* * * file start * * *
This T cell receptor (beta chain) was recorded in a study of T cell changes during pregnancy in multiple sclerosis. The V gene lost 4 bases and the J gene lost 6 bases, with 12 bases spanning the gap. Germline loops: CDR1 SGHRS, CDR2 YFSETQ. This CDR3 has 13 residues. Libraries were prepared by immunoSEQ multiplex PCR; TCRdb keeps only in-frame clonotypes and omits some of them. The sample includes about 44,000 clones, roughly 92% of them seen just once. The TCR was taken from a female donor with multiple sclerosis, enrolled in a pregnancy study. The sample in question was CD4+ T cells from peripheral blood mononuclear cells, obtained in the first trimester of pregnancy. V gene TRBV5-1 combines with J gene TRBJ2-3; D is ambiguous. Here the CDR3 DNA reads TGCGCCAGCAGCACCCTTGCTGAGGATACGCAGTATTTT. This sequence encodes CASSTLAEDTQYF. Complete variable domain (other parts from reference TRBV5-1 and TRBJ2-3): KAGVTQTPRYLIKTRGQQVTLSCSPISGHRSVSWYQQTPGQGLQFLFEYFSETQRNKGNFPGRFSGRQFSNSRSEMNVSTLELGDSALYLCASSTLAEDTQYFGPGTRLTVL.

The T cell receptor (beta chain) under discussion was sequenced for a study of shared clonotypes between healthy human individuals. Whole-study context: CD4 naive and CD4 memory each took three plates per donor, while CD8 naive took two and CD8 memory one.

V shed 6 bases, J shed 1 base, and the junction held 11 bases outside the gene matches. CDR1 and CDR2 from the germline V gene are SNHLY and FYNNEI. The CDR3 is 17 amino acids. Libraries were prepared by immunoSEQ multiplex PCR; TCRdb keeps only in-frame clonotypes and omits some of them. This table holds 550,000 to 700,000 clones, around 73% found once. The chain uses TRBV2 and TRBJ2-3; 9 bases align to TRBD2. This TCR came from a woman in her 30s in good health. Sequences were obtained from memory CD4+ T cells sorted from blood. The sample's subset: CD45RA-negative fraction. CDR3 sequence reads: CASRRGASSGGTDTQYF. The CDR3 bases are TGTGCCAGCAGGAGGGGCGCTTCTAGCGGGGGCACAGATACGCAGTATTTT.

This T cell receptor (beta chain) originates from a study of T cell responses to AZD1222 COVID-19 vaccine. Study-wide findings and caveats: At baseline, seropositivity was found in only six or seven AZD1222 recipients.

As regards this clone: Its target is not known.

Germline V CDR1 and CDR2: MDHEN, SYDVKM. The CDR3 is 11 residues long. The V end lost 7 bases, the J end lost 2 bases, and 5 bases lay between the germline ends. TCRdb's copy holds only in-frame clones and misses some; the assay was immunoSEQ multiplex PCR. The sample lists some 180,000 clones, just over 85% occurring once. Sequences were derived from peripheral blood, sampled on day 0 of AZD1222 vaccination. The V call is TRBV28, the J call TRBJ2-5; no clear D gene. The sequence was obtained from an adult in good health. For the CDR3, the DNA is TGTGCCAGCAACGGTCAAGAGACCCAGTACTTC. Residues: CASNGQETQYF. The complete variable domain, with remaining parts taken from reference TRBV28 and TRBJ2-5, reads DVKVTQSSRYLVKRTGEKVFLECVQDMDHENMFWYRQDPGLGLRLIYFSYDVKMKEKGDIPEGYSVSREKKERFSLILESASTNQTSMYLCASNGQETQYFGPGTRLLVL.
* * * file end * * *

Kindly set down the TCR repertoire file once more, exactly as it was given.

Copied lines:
This T cell receptor (beta chain) was recorded in a study of T cell changes during pregnancy in multiple sclerosis. The V gene lost 4 bases and the J gene lost 6 bases, with 12 bases spanning the gap. Germline loops: CDR1 SGHRS, CDR2 YFSETQ. This CDR3 has 13 residues. Libraries were prepared by immunoSEQ multiplex PCR; TCRdb keeps only in-frame clonotypes and omits some of them. The sample includes about 44,000 clones, roughly 92% of them seen just once. The TCR was taken from a female donor with multiple sclerosis, enrolled in a pregnancy study. The sample in question was CD4+ T cells from peripheral blood mononuclear cells, obtained in the first trimester of pregnancy. V gene TRBV5-1 combines with J gene TRBJ2-3; D is ambiguous. Here the CDR3 DNA reads TGCGCCAGCAGCACCCTTGCTGAGGATACGCAGTATTTT. This sequence encodes CASSTLAEDTQYF. Complete variable domain (other parts from reference TRBV5-1 and TRBJ2-3): KAGVTQTPRYLIKTRGQQVTLSCSPISGHRSVSWYQQTPGQGLQFLFEYFSETQRNKGNFPGRFSGRQFSNSRSEMNVSTLELGDSALYLCASSTLAEDTQYFGPGTRLTVL.

The T cell receptor (beta chain) under discussion was sequenced for a study of shared clonotypes between healthy human individuals. Whole-study context: CD4 naive and CD4 memory each took three plates per donor, while CD8 naive took two and CD8 memory one.

V shed 6 bases, J shed 1 base, and the junction held 11 bases outside the gene matches. CDR1 and CDR2 from the germline V gene are SNHLY and FYNNEI. The CDR3 is 17 amino acids. Libraries were prepared by immunoSEQ multiplex PCR; TCRdb keeps only in-frame clonotypes and omits some of them. This table holds 550,000 to 700,000 clones, around 73% found once. The chain uses TRBV2 and TRBJ2-3; 9 bases align to TRBD2. This TCR came from a woman in her 30s in good health. Sequences were obtained from memory CD4+ T cells sorted from blood. The sample's subset: CD45RA-negative fraction. CDR3 sequence reads: CASRRGASSGGTDTQYF. The CDR3 bases are TGTGCCAGCAGGAGGGGCGCTTCTAGCGGGGGCACAGATACGCAGTATTTT.

This T cell receptor (beta chain) originates from a study of T cell responses to AZD1222 COVID-19 vaccine. Study-wide findings and caveats: At baseline, seropositivity was found in only six or seven AZD1222 recipients.

As regards this clone: Its target is not known.

Germline V CDR1 and CDR2: MDHEN, SYDVKM. The CDR3 is 11 residues long. The V end lost 7 bases, the J end lost 2 bases, and 5 bases lay between the germline ends. TCRdb's copy holds only in-frame clones and misses some; the assay was immunoSEQ multiplex PCR. The sample lists some 180,000 clones, just over 85% occurring once. Sequences were derived from peripheral blood, sampled on day 0 of AZD1222 vaccination. The V call is TRBV28, the J call TRBJ2-5; no clear D gene. The sequence was obtained from an adult in good health. For the CDR3, the DNA is TGTGCCAGCAACGGTCAAGAGACCCAGTACTTC. Residues: CASNGQETQYF. The complete variable domain, with remaining parts taken from reference TRBV28 and TRBJ2-5, reads DVKVTQSSRYLVKRTGEKVFLECVQDMDHENMFWYRQDPGLGLRLIYFSYDVKMKEKGDIPEGYSVSREKKERFSLILESASTNQTSMYLCASNGQETQYFGPGTRLLVL.